Jones was not the only board member who attracted the ire of Islanders. After making comments about the board’s site visit, board member Amy Upton made a comment about Ralf that prompted another flurry of comments in the chatbox.
“The death of your dog is shocking and alarming, and so sad for everybody here. What an awful story,” Upton said. “But, in a way, doesn’t it indicate just how dangerous this stretch of road really is?”
“Please do not use that,” Tucker said, lifting his face from his hand.
“Your dog was killed by a hit-and-run driver —” Upton began.
“I’m well aware of that. Please do not use that, I’m begging you,” Tucker said.
An attendee member shouted, “That’s wrong! Totally inappropriate.”
Smith interjected to bring order to the meeting. She also made a point that the pre-existing curb cuts were made before West Tisbury zoning bylaws were established in 1972.
After many more comments from the public and the board, Smith suggested moving to allow the second curb cut. Board member Matt Merry agreed, but wanted to add the conditions of having any areas disturbed be seeded with grass, that woodchips must be “removed from the edge of the road,” a narrow 10-foot entrance to the farmstand with a gate that is to be closed during nonworking hours, and the parking area is to have no more than five cars at a single time.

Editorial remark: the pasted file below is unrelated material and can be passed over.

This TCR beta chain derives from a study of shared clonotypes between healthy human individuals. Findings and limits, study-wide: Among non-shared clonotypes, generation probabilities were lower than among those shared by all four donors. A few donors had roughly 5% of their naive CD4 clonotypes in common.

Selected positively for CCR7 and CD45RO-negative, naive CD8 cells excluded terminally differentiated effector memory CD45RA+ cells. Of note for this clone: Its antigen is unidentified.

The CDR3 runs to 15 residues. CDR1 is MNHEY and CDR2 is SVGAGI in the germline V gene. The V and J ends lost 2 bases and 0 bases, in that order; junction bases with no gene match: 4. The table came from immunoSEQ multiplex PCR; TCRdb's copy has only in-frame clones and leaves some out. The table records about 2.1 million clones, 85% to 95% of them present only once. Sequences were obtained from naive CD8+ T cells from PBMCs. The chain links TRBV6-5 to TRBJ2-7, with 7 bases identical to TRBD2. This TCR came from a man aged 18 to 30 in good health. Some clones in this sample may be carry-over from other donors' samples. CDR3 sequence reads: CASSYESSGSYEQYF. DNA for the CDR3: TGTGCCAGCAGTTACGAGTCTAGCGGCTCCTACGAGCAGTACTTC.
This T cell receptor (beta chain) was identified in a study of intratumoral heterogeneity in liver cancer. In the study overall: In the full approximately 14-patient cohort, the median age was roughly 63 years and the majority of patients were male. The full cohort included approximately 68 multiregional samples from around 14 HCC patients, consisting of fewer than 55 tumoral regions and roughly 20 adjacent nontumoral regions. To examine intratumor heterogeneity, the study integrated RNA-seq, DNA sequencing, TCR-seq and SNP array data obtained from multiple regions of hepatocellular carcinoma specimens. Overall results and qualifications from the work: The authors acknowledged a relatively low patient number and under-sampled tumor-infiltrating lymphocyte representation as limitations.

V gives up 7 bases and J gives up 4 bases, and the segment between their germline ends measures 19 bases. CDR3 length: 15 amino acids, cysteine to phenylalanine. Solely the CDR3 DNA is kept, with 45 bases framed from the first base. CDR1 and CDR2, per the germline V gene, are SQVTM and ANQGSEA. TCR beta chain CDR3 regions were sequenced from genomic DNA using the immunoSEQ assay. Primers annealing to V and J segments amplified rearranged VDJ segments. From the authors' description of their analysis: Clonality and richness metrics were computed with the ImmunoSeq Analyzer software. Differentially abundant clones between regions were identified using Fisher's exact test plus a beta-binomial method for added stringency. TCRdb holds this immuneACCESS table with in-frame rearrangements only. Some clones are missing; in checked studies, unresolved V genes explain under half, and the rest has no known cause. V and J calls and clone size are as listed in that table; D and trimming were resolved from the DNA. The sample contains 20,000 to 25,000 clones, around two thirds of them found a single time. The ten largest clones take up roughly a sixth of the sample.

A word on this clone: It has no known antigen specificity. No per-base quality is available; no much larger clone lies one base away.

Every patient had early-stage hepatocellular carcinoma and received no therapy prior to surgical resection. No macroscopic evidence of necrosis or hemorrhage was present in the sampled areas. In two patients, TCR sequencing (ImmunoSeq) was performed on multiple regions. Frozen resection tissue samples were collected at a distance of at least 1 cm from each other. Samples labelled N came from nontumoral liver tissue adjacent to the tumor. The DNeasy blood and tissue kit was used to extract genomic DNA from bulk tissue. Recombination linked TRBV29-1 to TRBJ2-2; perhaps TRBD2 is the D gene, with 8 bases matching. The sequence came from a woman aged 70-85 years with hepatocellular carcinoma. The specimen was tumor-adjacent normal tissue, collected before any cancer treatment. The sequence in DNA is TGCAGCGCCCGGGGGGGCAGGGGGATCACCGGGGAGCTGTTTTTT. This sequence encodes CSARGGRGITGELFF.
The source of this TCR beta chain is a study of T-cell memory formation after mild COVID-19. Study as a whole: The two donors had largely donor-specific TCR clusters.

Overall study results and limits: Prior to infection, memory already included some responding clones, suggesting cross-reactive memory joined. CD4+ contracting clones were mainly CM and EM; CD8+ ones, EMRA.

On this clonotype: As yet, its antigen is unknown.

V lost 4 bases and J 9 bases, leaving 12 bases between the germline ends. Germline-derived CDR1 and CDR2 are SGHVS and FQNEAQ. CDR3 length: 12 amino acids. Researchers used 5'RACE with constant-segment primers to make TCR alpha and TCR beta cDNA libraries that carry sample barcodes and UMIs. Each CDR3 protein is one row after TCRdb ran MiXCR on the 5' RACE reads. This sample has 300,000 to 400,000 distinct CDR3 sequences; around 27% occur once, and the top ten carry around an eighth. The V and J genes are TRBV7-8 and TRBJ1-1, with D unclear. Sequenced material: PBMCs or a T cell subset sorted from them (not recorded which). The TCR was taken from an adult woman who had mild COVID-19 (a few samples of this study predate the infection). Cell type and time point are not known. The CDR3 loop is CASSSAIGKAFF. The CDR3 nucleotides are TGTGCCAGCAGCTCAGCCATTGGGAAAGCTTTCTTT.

Merry added he was unhappy with “the attack that has been placed on the planning board via Islanders Talk.”
“I’m happy for your curb cut and your business, but the way that you’ve handled yourself in this board has not been very professional, in my opinion,” Merry said, referencing the posts Tucker made asking people to join and support him during the board meeting. “This planning board’s site visit has been nothing but supportive of your attempt to get a curb cut, and the language used in this particular Islanders Talk — that’s what social media does. You’ve rallied these troops, which I agree are supporting you, but the way you went about it is just completely out of character.”
Tucker apologized for the Facebook post, saying it was a difficult time.
“I don’t think we’re ready to have a vote. I think that we’ve been strong-armed as the planning board into this through a campaign on Islanders Talk, getting everybody and their pitchforks to show up at this meeting,” Upton said, saying they tried looking for other options. She also said Tucker made this a “very emotional matter.”
“I didn’t turn this into anything. It is a very emotional matter, and people feel very passionate about this community, myself included,” Tucker said.
The board eventually voted 4-0 to move the curb cut forward with Merry’s conditions. Upton abstained. “I felt like I don’t have enough information,” she said.
Tucker and Ragone still need to go to the state and meet its requirements for the final decision. Board administrator Jane Rossi said there is a 20-day appeal period “in case anybody wants to appeal it.”
“Thank you for giving us some hope,” Tucker said to the board.